The evolution of CEED’s approach incorporates learnings on how entrepreneurs learn, grow, and requirements for each growth stage
Since 2006, CEED has been laser-focused on developing the most effective support to emerging-market entrepreneurs at their stage of growth. CEED’s 4-in-1 model reflects years of collecting best practices, understanding the needs of our members, and adapting our programming accordingly.
CEED plays a substantive role in growing and developing leaders, which helps build their confidence to manage their enterprises and teams better and implement accountability mechanisms
CEED’s methodology involves supporting the whole entrepreneur. CEED goes beyond the basics of how to run a business and to develop leaders who are prepared to address the many obstacles that entrepreneurs in emerging markets face. CEED members hold their peers accountable for making small incremental changes that lead to outsized impact for their business and their community.
Through peer-to-peer and CEED B2B events, business connections, and mentorship, CEED members have been able to create valuable relationships which guide and support entrepreneurs in overcoming business barriers
In 2019, over half of CEED members reported making at least one connection with a client or business partner through the CEED network. These connections are invaluable aspects of CEED’s programming because they enable CEED members to grow their businesses much more quickly than they otherwise would have.
How We Can Improve
CEED teaches its entrepreneurs that part of building a learning culture means acknowledging and accepting constructive criticism and using it to change for the better. CEED Management agrees with the recommendations made by Genesis Analytics, and in many cases, steps to address these recommendations are already underway. The recommendations from this report fell into four categories:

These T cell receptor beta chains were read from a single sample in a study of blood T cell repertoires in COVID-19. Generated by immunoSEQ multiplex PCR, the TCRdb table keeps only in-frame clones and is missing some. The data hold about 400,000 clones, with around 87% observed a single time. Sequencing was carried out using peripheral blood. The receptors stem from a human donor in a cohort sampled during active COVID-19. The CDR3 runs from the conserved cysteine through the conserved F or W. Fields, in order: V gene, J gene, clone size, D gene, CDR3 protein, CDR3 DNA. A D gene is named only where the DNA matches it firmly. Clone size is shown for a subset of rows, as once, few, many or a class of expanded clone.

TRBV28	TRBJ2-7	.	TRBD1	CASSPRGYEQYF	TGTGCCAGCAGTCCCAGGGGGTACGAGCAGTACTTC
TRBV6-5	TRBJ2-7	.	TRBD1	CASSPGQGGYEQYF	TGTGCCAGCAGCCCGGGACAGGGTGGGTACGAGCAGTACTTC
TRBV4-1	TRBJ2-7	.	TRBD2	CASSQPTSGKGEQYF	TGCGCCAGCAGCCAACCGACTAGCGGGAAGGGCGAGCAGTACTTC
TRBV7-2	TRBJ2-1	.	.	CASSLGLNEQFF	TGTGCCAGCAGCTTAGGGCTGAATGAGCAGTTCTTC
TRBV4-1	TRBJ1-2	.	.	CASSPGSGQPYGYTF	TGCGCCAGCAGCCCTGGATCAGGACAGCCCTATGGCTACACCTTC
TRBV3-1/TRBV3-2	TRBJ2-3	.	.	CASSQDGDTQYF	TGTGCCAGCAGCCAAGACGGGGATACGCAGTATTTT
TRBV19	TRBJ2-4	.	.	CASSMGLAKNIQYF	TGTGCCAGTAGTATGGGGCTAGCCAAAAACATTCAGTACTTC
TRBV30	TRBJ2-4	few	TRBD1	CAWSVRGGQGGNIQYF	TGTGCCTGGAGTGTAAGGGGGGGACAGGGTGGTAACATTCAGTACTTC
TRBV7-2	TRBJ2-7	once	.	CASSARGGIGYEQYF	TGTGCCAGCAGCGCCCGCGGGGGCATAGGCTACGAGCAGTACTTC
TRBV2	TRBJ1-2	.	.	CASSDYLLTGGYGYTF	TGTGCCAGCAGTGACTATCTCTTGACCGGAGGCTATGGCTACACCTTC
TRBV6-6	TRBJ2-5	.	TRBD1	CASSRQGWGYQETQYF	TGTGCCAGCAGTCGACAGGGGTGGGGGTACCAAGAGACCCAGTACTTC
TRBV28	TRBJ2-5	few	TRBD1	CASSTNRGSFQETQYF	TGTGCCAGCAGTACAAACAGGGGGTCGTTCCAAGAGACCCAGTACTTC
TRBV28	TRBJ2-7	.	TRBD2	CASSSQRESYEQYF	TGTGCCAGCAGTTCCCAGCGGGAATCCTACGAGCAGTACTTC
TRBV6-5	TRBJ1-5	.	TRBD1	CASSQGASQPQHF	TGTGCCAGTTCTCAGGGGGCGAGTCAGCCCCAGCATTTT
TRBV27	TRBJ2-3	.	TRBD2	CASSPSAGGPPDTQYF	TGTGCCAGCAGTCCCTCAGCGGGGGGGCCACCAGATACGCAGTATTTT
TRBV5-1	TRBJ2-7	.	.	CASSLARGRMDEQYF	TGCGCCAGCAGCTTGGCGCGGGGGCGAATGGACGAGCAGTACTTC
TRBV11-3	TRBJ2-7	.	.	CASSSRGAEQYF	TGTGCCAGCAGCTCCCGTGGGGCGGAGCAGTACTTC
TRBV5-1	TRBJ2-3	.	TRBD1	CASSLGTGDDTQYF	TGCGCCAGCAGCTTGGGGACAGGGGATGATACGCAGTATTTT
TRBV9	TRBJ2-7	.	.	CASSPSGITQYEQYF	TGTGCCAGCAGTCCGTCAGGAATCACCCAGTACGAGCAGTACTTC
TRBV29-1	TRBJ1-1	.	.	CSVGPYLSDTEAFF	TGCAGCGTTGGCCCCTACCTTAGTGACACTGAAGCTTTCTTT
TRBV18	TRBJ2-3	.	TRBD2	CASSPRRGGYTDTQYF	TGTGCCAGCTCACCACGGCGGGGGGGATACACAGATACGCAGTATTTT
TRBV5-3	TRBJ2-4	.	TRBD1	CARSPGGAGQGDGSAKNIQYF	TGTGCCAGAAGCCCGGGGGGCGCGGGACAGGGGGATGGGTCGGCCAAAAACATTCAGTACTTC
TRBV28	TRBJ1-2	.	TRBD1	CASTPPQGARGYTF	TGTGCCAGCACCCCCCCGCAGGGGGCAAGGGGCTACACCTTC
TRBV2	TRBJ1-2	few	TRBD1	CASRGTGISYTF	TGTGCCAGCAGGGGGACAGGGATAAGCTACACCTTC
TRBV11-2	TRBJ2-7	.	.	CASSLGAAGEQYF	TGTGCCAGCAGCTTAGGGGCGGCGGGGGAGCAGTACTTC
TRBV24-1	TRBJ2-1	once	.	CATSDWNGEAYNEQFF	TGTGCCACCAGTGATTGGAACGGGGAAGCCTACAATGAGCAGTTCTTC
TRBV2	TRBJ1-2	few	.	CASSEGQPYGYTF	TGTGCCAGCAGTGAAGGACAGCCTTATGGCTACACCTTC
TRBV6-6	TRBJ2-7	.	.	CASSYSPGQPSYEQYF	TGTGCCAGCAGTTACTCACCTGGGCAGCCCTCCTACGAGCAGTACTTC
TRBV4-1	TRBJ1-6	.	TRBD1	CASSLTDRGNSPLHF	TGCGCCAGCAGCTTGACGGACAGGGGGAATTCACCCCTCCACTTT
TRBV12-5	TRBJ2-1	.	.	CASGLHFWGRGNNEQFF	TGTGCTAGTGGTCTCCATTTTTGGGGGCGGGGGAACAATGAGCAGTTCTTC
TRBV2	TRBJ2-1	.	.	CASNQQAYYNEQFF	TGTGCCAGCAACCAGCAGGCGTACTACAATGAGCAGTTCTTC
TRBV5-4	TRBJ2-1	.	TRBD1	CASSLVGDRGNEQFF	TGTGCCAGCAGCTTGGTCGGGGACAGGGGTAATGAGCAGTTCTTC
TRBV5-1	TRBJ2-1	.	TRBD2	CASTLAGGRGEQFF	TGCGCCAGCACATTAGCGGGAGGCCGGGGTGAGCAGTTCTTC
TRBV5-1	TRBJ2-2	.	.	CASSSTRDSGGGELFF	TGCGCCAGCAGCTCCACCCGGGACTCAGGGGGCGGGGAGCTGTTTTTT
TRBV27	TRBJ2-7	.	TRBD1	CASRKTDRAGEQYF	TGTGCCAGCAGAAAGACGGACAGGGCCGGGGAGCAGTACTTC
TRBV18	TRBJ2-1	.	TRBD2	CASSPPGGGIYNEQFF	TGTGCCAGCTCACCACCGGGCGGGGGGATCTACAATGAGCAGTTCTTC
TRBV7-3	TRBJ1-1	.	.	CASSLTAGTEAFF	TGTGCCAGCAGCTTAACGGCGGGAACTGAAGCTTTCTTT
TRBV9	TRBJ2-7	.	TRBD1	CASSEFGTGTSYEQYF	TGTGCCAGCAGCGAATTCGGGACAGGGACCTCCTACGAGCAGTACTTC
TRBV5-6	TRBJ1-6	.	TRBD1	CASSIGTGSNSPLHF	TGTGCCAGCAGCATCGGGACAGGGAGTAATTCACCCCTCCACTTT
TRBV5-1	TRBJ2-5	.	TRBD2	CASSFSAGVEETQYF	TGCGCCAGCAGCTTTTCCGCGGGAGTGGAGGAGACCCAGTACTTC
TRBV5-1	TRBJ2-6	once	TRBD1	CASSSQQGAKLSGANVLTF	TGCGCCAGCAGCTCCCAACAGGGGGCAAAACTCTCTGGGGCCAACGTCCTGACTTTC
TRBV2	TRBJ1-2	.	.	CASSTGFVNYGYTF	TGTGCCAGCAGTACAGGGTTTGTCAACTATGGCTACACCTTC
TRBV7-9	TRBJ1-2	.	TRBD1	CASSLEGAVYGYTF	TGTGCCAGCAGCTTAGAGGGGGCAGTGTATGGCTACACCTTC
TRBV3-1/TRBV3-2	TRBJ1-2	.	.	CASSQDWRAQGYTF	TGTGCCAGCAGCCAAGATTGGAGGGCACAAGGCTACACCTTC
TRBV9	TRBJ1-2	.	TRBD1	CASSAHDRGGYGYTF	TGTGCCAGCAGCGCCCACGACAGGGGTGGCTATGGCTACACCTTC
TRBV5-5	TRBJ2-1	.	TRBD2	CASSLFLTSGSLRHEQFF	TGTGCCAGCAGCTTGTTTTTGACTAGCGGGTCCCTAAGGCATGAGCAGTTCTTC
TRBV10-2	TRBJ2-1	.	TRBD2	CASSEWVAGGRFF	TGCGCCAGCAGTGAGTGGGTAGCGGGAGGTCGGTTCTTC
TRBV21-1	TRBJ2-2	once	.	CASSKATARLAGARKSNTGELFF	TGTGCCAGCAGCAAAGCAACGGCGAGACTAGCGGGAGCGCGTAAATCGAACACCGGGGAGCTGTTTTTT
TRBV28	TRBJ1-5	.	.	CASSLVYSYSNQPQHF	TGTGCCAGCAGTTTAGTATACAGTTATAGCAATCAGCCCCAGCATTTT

Enhancing value to members
As part of CEED’s strategic scale-up, CEED is planning to further refine the value proposition of the 4-in-1 approach, especially for older members. The strategic scale-up will also evaluate the efficacy and replicability of the chapter model and create clear guidelines and criteria to scale it. In 2020, CEED began a partnership with Creative Metier to improve its mentorship program by strengthening matchmaking services and mentor engagement. Furthermore, in March of this year, CEED launched its virtual Global Leaders Talks series, designed to connect entrepreneurs globally and guide members through the COVID-19 Pandemic.
Achieving gender equity